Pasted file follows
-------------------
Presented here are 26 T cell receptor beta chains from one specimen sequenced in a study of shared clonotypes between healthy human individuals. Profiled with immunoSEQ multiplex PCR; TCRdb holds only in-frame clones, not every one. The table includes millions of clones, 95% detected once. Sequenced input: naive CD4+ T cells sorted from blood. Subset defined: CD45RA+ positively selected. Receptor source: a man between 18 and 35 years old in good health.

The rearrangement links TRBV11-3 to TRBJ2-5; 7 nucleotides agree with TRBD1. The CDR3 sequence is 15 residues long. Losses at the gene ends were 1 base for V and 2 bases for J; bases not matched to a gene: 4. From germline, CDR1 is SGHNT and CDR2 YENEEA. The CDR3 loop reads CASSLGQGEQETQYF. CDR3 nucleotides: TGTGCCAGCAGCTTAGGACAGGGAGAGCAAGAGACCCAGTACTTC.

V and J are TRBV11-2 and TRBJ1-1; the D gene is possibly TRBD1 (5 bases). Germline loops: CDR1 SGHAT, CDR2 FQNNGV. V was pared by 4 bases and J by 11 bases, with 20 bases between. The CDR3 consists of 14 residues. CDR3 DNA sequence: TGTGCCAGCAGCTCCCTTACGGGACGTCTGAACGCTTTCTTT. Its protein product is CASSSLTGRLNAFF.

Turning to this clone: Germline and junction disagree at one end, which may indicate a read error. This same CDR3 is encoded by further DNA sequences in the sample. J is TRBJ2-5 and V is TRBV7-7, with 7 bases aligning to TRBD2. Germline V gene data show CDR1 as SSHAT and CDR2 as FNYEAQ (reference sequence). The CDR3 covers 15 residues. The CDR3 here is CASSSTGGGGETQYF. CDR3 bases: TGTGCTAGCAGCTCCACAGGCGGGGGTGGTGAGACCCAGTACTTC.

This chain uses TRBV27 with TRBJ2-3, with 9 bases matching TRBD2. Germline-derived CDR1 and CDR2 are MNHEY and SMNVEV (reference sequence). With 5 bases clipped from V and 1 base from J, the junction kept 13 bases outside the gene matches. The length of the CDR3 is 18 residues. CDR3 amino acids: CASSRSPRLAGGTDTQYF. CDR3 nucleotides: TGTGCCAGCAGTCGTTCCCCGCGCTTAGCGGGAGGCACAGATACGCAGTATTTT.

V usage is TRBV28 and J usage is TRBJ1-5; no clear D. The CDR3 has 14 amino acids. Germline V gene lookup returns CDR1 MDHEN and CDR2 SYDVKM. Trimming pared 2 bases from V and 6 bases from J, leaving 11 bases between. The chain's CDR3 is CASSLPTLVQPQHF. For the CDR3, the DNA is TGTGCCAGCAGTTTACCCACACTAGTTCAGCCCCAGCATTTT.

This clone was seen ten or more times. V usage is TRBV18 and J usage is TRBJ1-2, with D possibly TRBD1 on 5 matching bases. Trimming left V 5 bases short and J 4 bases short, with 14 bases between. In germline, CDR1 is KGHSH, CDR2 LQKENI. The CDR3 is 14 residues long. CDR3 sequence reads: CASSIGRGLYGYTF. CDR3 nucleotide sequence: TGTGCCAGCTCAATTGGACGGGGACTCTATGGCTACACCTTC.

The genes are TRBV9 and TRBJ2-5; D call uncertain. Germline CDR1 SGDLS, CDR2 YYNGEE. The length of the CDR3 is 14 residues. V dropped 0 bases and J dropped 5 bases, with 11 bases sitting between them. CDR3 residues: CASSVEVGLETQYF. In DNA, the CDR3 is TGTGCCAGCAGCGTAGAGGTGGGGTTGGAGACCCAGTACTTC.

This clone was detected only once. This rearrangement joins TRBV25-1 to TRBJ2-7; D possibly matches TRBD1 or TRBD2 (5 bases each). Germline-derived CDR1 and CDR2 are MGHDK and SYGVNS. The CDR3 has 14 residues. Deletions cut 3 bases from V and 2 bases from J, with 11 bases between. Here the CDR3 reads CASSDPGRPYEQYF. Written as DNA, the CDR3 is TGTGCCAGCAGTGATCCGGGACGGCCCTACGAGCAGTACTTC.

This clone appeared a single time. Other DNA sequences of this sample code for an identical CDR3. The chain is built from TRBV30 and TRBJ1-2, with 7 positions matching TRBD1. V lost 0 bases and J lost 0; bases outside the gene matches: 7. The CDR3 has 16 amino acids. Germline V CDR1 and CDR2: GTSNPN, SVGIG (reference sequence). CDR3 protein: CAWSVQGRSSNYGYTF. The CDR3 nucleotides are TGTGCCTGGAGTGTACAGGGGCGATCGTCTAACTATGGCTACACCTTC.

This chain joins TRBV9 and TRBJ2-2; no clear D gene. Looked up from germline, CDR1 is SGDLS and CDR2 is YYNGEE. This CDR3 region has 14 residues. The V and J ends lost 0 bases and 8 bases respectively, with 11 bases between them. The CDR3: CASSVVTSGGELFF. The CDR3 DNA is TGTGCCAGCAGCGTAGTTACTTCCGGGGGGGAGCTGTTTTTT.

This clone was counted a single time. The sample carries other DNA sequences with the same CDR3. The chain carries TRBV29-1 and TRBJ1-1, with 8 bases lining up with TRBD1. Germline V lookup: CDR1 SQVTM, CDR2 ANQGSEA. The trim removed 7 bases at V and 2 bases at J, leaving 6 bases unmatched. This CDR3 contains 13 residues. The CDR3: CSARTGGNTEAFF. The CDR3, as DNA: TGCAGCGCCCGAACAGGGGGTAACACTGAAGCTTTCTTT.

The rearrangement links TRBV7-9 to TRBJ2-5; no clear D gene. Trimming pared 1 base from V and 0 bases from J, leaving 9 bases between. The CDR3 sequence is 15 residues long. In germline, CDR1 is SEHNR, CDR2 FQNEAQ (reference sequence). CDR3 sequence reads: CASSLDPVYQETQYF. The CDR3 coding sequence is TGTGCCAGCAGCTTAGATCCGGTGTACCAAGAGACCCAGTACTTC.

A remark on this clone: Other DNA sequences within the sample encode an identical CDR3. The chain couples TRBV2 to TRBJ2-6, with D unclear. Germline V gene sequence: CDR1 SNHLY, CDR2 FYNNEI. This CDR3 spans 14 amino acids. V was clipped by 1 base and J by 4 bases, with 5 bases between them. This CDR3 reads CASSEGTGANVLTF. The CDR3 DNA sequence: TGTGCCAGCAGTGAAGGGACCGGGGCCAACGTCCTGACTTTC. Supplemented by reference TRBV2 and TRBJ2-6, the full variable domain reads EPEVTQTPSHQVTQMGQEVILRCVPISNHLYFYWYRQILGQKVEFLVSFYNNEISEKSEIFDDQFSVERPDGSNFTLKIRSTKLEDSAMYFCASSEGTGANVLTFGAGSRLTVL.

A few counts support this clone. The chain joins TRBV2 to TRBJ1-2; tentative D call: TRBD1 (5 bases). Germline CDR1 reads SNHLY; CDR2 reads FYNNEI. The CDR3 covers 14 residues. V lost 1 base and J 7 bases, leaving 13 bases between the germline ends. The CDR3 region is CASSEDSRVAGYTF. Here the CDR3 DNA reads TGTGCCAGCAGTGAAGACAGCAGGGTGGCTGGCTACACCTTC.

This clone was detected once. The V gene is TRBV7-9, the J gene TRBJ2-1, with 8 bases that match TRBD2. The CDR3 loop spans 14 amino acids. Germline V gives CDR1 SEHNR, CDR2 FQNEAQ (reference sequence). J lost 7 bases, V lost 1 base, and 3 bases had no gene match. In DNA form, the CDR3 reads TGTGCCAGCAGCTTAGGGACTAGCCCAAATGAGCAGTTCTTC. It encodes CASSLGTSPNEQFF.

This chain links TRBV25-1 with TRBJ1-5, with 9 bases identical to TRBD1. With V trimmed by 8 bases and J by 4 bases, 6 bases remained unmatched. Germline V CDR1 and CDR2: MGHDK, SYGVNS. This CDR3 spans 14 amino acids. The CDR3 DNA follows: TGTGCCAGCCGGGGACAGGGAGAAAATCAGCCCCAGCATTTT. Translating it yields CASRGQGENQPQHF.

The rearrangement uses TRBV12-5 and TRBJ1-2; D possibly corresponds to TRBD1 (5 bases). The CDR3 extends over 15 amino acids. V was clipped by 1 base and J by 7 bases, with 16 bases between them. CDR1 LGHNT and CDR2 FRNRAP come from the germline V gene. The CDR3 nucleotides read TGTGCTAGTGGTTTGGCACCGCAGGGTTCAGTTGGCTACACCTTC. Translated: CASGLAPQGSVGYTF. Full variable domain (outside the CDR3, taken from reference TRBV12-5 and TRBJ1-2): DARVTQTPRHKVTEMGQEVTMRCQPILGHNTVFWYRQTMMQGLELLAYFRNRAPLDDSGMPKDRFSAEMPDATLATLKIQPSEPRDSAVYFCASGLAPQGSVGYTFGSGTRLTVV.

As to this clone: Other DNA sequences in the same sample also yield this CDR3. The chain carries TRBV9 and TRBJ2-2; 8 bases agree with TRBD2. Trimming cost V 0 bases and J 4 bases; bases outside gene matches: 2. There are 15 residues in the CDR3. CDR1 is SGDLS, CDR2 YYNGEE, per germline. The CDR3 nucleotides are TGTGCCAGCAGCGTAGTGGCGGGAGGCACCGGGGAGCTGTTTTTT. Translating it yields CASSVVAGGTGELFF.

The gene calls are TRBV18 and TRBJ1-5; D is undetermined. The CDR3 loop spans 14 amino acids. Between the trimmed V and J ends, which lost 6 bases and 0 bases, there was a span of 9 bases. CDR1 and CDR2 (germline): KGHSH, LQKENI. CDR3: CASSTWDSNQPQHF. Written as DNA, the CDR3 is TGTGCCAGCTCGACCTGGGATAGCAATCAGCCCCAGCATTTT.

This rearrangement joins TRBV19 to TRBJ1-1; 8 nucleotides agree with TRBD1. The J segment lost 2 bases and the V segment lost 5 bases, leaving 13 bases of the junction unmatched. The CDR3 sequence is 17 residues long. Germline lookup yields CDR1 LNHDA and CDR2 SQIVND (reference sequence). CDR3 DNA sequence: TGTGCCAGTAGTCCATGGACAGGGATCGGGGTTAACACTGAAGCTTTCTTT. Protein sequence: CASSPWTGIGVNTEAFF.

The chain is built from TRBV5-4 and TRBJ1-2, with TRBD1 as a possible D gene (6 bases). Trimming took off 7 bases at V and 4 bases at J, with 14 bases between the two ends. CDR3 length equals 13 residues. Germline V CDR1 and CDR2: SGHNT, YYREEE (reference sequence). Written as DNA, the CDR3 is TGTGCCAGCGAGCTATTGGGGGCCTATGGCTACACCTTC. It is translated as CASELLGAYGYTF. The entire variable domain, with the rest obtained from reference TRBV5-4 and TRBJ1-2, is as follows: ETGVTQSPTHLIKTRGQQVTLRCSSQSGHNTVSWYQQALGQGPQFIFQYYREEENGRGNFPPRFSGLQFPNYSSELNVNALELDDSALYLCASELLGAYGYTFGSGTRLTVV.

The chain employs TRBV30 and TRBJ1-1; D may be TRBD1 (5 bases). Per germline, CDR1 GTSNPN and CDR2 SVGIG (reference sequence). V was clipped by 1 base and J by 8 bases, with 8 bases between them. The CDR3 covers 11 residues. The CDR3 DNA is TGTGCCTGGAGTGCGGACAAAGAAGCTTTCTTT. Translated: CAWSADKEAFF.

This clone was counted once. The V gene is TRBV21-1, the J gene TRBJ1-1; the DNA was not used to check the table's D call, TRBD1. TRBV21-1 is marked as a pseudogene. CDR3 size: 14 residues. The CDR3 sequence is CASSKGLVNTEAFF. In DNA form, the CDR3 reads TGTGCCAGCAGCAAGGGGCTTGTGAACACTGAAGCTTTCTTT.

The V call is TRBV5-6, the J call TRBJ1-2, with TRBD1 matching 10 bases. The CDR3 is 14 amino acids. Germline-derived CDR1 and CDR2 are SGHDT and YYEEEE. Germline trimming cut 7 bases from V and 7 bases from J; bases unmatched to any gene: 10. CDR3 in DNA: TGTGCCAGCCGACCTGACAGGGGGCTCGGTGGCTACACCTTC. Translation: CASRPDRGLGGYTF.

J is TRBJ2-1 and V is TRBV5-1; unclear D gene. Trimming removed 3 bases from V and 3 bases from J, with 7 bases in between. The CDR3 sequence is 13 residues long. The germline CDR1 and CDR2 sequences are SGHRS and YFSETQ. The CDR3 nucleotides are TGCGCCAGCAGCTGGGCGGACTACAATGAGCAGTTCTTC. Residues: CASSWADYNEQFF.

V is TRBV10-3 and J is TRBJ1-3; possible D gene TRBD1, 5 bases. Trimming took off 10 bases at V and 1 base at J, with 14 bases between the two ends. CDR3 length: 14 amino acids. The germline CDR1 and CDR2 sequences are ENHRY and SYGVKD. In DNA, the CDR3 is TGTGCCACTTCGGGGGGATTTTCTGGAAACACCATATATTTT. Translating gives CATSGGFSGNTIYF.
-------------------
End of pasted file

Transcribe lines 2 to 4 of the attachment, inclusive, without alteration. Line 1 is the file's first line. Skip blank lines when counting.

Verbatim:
The rearrangement links TRBV11-3 to TRBJ2-5; 7 nucleotides agree with TRBD1. The CDR3 sequence is 15 residues long. Losses at the gene ends were 1 base for V and 2 bases for J; bases not matched to a gene: 4. From germline, CDR1 is SGHNT and CDR2 YENEEA. The CDR3 loop reads CASSLGQGEQETQYF. CDR3 nucleotides: TGTGCCAGCAGCTTAGGACAGGGAGAGCAAGAGACCCAGTACTTC.

V and J are TRBV11-2 and TRBJ1-1; the D gene is possibly TRBD1 (5 bases). Germline loops: CDR1 SGHAT, CDR2 FQNNGV. V was pared by 4 bases and J by 11 bases, with 20 bases between. The CDR3 consists of 14 residues. CDR3 DNA sequence: TGTGCCAGCAGCTCCCTTACGGGACGTCTGAACGCTTTCTTT. Its protein product is CASSSLTGRLNAFF.

Turning to this clone: Germline and junction disagree at one end, which may indicate a read error. This same CDR3 is encoded by further DNA sequences in the sample. J is TRBJ2-5 and V is TRBV7-7, with 7 bases aligning to TRBD2. Germline V gene data show CDR1 as SSHAT and CDR2 as FNYEAQ (reference sequence). The CDR3 covers 15 residues. The CDR3 here is CASSSTGGGGETQYF. CDR3 bases: TGTGCTAGCAGCTCCACAGGCGGGGGTGGTGAGACCCAGTACTTC.